Interior gateway protocol

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An interior gateway protocol (IGP) or Interior routing protocol is a type of routing protocol used for exchanging routing table information between gateways (commonly routers) within an autonomous system (for example, a system of corporate local area networks).[1] This routing information can then be used to route network-layer protocols like IP.

Interior gateway protocols can be divided into two categories: distance-vector routing protocols and link-state routing protocols. Specific examples of IGPs include Open Shortest Path First (OSPF), Routing Information Protocol (RIP), Intermediate System to Intermediate System (IS-IS) and Enhanced Interior Gateway Routing Protocol (EIGRP).[2]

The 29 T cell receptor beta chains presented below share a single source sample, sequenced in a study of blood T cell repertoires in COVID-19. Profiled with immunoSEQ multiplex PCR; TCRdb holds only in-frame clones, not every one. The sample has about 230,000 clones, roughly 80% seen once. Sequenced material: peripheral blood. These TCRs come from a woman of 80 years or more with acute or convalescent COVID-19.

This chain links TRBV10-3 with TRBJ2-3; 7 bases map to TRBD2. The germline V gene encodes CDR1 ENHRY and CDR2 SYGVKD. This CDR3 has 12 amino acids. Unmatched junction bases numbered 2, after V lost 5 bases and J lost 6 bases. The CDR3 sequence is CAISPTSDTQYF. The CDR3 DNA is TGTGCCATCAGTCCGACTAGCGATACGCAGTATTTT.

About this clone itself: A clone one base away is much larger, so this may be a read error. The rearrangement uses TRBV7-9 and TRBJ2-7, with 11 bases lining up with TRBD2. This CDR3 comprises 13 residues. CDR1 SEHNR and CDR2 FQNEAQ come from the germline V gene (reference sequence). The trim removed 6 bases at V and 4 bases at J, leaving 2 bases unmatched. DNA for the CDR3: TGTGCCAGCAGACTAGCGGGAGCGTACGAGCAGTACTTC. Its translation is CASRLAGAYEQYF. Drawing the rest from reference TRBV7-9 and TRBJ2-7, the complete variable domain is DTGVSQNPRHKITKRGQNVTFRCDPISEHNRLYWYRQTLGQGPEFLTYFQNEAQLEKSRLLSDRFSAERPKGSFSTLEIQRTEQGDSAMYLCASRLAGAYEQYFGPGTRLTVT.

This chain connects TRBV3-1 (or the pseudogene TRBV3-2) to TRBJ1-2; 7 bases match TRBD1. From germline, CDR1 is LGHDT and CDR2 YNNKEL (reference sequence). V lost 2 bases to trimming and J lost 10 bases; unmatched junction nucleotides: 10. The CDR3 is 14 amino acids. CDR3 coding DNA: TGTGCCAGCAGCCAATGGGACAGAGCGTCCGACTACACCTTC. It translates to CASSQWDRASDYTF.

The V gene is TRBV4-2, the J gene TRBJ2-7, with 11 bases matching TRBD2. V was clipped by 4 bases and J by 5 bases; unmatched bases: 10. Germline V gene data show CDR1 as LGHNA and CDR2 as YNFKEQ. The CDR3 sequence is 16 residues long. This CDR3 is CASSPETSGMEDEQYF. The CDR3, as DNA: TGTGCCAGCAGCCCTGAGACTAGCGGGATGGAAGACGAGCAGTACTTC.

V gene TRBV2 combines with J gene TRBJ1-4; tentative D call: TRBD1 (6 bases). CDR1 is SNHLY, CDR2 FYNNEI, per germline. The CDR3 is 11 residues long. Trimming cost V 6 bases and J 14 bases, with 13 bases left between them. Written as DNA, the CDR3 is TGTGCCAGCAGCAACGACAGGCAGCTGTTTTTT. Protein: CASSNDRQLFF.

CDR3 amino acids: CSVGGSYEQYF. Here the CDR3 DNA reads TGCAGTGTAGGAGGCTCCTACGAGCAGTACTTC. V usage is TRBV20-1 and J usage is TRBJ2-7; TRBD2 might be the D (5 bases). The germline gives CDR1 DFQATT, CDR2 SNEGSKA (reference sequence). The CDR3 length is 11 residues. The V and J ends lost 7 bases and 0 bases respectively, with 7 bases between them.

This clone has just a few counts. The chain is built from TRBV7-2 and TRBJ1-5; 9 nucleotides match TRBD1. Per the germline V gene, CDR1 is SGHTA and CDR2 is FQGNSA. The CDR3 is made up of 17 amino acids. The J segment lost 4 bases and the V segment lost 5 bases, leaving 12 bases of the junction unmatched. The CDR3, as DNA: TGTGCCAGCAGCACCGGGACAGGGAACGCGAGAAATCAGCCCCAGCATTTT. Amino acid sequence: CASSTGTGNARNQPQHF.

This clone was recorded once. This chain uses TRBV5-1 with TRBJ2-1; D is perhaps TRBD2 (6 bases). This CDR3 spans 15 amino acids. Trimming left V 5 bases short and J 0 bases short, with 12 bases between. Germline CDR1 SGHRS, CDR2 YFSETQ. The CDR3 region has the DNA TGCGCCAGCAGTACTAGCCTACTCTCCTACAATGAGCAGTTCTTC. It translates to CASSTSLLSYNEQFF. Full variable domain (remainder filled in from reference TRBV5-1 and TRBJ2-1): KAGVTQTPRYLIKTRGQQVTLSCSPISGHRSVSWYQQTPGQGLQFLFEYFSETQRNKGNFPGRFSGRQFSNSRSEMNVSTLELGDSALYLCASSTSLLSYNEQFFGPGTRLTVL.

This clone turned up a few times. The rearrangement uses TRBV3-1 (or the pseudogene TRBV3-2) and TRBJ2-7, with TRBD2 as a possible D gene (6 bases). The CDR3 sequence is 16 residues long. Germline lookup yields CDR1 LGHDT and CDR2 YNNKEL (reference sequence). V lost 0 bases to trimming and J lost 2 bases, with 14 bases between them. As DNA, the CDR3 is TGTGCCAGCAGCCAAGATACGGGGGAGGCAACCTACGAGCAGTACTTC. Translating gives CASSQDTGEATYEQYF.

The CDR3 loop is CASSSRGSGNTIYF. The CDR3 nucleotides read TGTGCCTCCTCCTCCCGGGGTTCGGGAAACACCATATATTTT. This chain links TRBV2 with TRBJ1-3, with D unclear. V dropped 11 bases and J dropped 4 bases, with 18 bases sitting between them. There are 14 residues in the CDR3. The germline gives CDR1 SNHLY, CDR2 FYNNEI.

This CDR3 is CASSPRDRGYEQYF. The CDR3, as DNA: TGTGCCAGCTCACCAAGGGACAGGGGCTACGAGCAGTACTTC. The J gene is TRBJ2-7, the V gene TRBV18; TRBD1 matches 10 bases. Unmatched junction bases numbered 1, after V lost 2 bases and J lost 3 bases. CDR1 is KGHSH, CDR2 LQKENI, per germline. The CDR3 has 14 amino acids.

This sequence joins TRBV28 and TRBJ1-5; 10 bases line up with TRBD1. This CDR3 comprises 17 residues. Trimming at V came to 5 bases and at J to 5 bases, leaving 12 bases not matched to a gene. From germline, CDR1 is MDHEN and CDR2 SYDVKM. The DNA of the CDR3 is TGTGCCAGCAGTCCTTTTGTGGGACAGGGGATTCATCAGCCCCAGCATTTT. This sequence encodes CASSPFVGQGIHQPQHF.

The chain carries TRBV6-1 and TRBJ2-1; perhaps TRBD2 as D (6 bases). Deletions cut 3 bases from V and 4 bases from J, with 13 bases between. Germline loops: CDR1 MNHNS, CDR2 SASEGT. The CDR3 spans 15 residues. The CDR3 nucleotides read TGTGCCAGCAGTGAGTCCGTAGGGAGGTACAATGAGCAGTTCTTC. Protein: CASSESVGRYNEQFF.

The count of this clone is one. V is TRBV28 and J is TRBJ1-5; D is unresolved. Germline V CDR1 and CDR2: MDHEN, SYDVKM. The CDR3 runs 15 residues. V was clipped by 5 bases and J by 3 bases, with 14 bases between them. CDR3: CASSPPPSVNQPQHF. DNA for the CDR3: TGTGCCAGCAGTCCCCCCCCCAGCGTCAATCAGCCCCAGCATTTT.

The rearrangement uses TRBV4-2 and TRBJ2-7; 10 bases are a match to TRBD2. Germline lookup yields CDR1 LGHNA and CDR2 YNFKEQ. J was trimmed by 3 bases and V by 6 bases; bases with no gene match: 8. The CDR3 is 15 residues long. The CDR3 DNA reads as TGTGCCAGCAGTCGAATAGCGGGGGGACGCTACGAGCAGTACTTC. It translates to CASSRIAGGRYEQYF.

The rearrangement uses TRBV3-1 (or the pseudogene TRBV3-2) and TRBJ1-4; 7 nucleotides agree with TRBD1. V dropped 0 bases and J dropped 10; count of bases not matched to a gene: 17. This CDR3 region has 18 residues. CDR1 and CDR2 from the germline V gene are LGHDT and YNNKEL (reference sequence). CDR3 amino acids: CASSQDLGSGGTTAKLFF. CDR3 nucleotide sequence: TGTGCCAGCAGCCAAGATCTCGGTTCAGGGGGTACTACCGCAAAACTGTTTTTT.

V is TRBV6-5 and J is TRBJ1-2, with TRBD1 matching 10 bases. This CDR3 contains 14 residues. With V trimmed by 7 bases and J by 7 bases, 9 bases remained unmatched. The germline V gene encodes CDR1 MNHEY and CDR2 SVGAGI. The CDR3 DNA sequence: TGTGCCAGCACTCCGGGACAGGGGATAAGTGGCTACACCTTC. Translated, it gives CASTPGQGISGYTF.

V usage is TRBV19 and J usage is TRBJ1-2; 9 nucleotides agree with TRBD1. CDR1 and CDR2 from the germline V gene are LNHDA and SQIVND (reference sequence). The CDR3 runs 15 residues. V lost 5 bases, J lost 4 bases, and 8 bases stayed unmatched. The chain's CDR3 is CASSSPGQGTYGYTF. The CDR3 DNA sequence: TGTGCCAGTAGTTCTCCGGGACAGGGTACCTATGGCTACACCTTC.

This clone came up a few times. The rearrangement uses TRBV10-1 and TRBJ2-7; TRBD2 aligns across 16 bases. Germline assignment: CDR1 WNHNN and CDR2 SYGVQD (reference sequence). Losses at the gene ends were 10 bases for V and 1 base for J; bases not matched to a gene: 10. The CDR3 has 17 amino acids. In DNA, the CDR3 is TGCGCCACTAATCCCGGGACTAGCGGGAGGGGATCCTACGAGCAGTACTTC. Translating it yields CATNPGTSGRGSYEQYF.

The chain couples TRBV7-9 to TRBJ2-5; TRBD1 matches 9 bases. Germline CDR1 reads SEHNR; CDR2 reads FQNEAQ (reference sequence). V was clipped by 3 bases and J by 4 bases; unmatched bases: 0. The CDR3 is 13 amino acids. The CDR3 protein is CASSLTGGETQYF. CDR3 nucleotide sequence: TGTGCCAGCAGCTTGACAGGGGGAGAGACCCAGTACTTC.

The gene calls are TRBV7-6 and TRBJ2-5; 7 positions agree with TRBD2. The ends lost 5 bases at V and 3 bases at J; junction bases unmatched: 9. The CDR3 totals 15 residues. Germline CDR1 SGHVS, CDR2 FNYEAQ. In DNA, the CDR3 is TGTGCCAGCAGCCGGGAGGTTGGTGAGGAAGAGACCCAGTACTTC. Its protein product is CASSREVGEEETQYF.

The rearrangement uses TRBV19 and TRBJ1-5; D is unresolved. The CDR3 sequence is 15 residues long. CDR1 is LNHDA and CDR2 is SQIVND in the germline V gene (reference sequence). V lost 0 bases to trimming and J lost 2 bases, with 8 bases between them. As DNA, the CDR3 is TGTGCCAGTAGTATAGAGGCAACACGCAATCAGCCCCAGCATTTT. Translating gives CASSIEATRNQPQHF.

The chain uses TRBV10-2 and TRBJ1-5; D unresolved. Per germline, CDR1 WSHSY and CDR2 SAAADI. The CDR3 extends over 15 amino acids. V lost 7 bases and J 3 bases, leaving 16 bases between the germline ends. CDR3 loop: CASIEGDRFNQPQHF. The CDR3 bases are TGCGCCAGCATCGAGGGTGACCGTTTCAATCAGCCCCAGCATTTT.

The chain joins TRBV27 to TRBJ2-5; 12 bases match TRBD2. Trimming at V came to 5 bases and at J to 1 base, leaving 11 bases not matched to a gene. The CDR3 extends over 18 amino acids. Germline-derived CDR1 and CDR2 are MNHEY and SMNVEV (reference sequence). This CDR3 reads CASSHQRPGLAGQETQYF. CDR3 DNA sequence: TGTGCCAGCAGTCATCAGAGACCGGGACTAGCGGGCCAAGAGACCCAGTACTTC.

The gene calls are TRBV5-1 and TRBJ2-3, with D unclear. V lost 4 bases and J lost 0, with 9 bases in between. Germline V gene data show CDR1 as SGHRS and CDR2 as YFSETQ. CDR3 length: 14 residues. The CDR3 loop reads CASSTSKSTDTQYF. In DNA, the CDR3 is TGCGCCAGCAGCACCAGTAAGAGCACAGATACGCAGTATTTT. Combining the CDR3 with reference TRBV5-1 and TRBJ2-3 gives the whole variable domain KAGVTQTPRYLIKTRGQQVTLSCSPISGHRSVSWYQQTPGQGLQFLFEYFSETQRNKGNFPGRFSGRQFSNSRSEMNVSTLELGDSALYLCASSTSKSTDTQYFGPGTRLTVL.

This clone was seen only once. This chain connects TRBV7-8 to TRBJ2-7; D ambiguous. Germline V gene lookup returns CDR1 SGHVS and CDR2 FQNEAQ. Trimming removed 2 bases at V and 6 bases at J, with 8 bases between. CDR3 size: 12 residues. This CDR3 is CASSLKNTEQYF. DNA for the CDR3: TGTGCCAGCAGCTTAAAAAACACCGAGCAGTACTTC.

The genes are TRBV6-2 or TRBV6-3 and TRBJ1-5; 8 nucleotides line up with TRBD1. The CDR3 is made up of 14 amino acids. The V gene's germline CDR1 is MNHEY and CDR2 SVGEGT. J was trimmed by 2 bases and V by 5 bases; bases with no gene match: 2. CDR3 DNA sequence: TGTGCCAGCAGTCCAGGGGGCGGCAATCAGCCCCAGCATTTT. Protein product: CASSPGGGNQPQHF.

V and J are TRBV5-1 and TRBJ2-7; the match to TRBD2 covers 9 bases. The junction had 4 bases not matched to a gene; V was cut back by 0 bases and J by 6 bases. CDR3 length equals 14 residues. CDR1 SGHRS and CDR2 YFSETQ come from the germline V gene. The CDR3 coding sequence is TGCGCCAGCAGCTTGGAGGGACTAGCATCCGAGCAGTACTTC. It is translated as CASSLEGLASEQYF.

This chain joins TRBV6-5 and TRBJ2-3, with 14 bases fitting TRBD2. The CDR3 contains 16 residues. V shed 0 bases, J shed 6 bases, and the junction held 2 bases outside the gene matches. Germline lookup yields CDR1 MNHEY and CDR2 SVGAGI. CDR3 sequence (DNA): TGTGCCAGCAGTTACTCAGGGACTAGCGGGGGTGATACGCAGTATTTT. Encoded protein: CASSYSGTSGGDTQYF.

By contrast, exterior gateway protocols are used to exchange routing information between autonomous systems and rely on IGPs to resolve routes within an autonomous system.


Examples of distance-vector routing protocols:

Examples of link-state routing protocols:

Advanced distance vector routing protocols have both the features of distance vector routing protocols and link-state routing protocols. One example is Enhanced Interior Gateway Routing Protocol (EIGRP).

See also[edit]


  1. ^ "Interior Gateway Protocols". 2015-02-11. Retrieved 2022-08-07.
  2. ^ "Interior Gateway Protocol - an overview | ScienceDirect Topics". Retrieved 2022-08-07.